Bruce Lipton, a world famous physician, educator and author is often quoted by his fans as an icon of self-help and fitness. Born in 1906, Bruce Lipton obtained his medical degree from Harvard University and worked for the U.S. Public Health Service for over twenty years. He is famous for his studies into the human mind and the world of human consciousness.
In his book The Biology of Belief: Research on the Changing Self, Bruce Lipton reveals how our thought processes are linked to the physical body. In this book he explores how belief can shape and control our conscious information processing and our behavior patterns. To understand how this works you need to look at how we think and why. According to Bruce Lipton, once we think, our brains release chemicals known as neurotransmitters, which flow through pathways in our brains. These neurotransmitters are responsible for organizing all our thinking, communication and physiological functions.
Our thoughts, emotions, memories, skills, wisdom and creativity are produced with these neurotransmitters. However, it’s important to realize that our thinking is not solely a function of our mind. Our entire body, including our thoughts and unconscious mind also affects our thinking. Weaker believing can manifest in a variety of ways, from poor concentration and problem solving to cranky, angry and anxious.
Because our conscious mind doesn’t always control our conscious information processing, sometimes we’re forced to rely on our subconscious mind for support. For instance, if we are solving a problem or developing new skills, we might start by using logic and rational thinking. But as soon as we get caught to our own”logical puzzle” we revert to our emotional memory and behavior patterns. And before we know it we are back at square one, with another problem and potentially another round of frustrated and angry reaction.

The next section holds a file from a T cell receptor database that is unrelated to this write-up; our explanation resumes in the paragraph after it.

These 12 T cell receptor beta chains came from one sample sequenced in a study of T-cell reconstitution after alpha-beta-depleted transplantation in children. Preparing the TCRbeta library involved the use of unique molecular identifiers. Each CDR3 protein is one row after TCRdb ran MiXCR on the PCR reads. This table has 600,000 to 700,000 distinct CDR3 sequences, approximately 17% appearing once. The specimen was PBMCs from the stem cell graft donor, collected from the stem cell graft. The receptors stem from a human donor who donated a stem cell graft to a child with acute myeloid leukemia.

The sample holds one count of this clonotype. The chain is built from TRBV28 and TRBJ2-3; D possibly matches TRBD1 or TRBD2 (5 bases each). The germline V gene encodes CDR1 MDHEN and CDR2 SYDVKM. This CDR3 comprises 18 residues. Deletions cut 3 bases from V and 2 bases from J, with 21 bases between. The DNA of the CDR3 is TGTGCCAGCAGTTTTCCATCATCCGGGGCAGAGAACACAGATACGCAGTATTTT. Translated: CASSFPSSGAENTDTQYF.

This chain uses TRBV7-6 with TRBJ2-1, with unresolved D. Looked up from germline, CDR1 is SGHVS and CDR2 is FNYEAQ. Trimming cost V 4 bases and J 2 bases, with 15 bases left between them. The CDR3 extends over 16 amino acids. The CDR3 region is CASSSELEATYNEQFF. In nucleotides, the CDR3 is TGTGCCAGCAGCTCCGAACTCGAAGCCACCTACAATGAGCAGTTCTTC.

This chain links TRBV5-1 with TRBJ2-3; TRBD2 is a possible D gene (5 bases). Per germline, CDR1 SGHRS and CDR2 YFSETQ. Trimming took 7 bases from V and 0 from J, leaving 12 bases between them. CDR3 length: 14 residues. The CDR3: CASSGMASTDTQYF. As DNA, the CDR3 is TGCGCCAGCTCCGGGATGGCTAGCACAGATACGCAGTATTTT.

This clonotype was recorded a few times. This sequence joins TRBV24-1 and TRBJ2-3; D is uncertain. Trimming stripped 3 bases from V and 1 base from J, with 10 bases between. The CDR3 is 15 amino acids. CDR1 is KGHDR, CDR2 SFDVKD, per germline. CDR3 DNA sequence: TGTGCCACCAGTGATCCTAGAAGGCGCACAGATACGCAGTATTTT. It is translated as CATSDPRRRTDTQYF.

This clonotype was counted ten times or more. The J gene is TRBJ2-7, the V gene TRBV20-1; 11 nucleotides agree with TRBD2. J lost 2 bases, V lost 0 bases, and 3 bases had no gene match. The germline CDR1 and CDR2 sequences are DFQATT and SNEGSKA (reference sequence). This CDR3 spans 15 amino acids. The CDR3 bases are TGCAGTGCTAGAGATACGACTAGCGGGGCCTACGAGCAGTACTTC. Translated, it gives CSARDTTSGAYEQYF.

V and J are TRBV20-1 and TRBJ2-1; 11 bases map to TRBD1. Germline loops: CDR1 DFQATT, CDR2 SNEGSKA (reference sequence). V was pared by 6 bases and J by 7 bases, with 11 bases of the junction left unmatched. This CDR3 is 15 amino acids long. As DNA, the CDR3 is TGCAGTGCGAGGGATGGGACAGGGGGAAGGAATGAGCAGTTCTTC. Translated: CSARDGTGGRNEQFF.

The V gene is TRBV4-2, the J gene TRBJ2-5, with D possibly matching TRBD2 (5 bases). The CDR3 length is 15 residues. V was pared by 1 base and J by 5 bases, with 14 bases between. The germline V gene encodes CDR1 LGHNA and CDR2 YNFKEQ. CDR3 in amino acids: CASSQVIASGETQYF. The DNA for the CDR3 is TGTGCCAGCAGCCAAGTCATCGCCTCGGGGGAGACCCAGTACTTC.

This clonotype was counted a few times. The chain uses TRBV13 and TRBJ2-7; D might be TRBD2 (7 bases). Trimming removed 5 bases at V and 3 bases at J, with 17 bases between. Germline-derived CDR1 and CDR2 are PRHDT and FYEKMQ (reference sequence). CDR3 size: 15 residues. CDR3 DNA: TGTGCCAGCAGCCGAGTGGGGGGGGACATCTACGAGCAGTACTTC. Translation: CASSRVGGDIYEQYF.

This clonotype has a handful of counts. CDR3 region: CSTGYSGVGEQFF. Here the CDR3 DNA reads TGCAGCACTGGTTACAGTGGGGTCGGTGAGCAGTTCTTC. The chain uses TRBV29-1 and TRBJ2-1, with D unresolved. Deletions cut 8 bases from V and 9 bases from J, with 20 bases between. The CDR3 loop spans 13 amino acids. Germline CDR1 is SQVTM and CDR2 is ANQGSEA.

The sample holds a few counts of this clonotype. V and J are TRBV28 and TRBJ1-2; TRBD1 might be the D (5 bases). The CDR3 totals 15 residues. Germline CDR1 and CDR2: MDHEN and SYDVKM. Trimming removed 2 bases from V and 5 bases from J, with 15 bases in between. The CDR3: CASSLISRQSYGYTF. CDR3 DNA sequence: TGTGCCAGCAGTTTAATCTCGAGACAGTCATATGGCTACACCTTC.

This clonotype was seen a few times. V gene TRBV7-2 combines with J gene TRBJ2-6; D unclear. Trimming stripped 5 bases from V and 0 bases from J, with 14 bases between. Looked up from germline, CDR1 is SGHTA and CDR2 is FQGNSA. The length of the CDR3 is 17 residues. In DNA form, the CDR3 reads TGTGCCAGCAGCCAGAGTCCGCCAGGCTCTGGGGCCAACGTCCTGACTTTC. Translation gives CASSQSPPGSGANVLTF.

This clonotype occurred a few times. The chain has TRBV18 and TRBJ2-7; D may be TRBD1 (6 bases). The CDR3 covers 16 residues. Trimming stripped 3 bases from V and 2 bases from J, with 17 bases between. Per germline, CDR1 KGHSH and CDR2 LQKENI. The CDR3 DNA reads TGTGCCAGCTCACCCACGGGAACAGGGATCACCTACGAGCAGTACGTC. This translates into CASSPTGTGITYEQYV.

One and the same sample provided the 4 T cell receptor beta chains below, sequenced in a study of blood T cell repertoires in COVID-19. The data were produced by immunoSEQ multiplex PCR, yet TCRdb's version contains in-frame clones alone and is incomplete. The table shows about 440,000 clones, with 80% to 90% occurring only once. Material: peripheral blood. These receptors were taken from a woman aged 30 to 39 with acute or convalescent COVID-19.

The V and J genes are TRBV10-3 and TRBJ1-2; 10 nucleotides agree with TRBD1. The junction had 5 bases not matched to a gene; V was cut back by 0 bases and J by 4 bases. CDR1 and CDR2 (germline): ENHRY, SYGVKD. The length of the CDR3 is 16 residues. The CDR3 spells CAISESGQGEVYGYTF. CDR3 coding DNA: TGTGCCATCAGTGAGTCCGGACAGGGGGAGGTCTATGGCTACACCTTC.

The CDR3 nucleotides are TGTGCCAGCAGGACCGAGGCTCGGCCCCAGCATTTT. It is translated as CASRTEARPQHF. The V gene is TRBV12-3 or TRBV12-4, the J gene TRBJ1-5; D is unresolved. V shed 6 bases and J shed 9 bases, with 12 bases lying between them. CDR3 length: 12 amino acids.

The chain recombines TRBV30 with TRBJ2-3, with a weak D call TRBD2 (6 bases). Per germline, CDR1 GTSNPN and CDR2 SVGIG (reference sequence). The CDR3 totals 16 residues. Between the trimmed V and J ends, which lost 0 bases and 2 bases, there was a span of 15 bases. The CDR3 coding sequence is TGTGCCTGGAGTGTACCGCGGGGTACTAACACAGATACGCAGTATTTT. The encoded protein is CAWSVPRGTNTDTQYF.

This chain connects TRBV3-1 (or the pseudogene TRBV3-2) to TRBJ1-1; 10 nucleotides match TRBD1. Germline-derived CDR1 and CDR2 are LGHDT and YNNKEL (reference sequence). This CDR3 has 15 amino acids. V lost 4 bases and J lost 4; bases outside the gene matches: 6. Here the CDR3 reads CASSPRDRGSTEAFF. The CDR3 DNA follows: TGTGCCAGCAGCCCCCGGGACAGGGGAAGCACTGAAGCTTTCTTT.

Bruce Lipton believes that the way we consider problem solving goes much beyond our intellectual abilities. Instead, he believes, our unconscious mind provides the critical information that guides and directs our behavior. And although this part of our mind is far more difficult to influence than logic and reflection, it is also more immune to negative manipulation. This means that we can change undesirable behavior patterns much more easily and effectively than we can with logic and rational thinking alone.
Bruce Lipton recommends using several problem solving techniques in addition to his classic ones. He says you need to be ready to go outside your comfort zone when solving complex problems, and he recommends using intuition as an additional tool. Intuition comes into play as it helps us connect what we know to our subconscious mind, which in turn helps us make connections to the unconscious mind. Another tool he suggests is to develop an inner filter to remove conscious information and focus all attention on the instinctive part of the brain. Because mindful information tends to restrict our intuitive abilities, consciously processing too much info at once can have a serious inhibitory effect.
Bruce Lipton presents several practical actions to help people solve their own issues. These measures are based on his years of clinical practice and research. These steps are especially valuable for those who cannot afford or do not want to spend money on counseling sessions. In actuality, if you feel you need more help with problem solving, Bruce Lipton can often be a terrific source of inspiration and support.
Bruce Lipton’s problem solving techniques go beyond mere tips on the best way best to solve problems. Furthermore, he teaches that there are two parts to a problem; the physical problem and the emotional problem or concern. And he believes both of these parts can be separated because the physical problem is simply a symptom of deeper psychological problems. . .so if you ignore the emotional problem, you will not be dismissing the physical one .